The illustration process started with a storyboard, which is the visual story-making stage. I worked on the storyboard right after I’d finished the first draft of the text. Some of the text was easier to illustrate than others, because I had already imagined the visual imagery as I wrote the words. Other pages were more difficult. But in this stage I just tried to draw the first thing that came to my mind, to get going and get a sense of how the story and visuals worked together as a whole.

For the first draft of the storyboard, I didn’t think too much about colour or composition. I picked the colours intuitively without analysing how they might – or should – affect the vibe of the story. Again, I just wanted to finish making the story visually. Once I completed all the sequence, I set it aside.

EEFAF653-4596-40F2-BAE8-155A249DB671After a couple of days, I came back to it. Leaving a work-in-progress for a while and then coming back to it really helps me be more objective about scrutinising my own work: it lets me see how the story flows and how the visuals fit with the text and the surrounding pages. Sometimes, I realise that a piece of text would work better with the drawing from the next two pages, so I shift it across and draw another illustration to replace the page that has become empty. At other times I realise that I like how the illustration is, but not how the text works with that particular illustration, so I rephrase the text. Then I go ahead and make a new storyboard.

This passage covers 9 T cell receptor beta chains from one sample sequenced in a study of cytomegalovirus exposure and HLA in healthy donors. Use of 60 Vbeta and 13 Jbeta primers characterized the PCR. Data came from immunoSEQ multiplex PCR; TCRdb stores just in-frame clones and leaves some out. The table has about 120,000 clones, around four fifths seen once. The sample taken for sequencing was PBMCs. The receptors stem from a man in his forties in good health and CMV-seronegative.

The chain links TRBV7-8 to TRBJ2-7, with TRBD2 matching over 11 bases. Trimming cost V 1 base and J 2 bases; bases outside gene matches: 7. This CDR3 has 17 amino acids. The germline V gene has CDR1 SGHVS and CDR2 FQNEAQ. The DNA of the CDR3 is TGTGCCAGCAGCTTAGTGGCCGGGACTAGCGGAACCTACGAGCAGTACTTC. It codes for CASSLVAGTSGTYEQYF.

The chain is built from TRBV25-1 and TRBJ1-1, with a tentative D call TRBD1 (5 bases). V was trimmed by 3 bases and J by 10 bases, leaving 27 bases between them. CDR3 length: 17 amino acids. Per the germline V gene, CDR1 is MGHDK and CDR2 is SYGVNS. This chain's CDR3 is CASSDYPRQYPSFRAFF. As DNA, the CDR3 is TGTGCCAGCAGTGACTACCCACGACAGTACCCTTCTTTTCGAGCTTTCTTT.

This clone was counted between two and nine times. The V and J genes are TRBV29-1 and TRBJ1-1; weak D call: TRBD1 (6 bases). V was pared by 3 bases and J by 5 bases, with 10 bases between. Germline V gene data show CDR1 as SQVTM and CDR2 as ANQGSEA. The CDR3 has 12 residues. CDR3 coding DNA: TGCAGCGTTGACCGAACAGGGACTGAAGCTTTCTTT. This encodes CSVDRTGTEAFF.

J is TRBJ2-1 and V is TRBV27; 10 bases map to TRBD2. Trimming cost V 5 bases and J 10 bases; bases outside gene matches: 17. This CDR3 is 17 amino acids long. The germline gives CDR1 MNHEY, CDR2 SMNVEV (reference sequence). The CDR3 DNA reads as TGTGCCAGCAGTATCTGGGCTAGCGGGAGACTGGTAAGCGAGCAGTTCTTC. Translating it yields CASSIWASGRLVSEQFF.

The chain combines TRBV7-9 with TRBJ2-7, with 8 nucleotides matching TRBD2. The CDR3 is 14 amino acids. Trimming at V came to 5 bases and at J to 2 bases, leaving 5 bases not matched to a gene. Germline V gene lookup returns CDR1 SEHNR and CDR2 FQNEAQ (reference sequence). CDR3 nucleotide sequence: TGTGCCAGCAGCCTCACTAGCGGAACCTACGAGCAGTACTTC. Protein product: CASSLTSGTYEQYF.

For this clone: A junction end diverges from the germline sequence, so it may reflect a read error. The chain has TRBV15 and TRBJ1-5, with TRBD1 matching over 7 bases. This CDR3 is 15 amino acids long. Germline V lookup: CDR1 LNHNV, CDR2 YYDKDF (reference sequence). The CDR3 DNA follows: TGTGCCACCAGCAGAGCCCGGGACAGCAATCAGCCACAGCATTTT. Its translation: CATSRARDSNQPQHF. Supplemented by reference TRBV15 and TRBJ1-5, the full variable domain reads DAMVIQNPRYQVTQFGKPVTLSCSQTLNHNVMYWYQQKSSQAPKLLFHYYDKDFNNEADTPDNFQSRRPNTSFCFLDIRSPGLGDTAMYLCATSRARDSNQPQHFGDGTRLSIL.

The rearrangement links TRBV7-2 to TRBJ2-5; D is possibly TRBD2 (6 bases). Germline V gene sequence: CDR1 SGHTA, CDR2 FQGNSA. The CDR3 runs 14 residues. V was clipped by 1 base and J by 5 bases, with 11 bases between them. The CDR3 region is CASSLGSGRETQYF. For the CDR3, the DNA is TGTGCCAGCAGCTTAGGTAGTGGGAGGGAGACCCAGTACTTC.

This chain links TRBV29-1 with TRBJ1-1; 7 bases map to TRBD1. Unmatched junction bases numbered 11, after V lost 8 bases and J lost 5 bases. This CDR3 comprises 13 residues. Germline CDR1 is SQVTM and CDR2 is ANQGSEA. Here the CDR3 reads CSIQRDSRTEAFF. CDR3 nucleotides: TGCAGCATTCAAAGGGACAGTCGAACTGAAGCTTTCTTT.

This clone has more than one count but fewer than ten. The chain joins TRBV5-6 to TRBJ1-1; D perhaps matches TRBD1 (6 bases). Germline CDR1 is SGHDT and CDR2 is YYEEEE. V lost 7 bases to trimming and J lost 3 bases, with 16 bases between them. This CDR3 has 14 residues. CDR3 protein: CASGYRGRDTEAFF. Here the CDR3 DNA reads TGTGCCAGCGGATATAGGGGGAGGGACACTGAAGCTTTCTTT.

The storyboard making (and re-making) is crucial to my visual storytelling process. Picture books rely on how you communicate and engage readers both verbally and visually, so it’s essential to identify what works and doesn’t work before moving on to making the actual artworks. If you look at my second storyboard, you will see that most of the drawings eventually ended up in the book. That’s because I had eliminated things that didn’t work, so what remained were ones that worked – or at least closer to what would work.

In the second storyboard draft, I started incorporating colour schemes into the drawings, 9430B191-7713-420F-9547-55F843435B57so my final colouring process would be less daunting. I picked a lot of bright colours for this book because I knew there would be darker tones in the backgrounds showing the rainy day. I wanted the pages to capture the gloomy side of the weather, but also to include some cheerfulness popping up from what the characters were wearing or seeing. It is meant to imply that we can choose how we respond to days that seem unpleasant; our responses and perspectives can help us get through the day.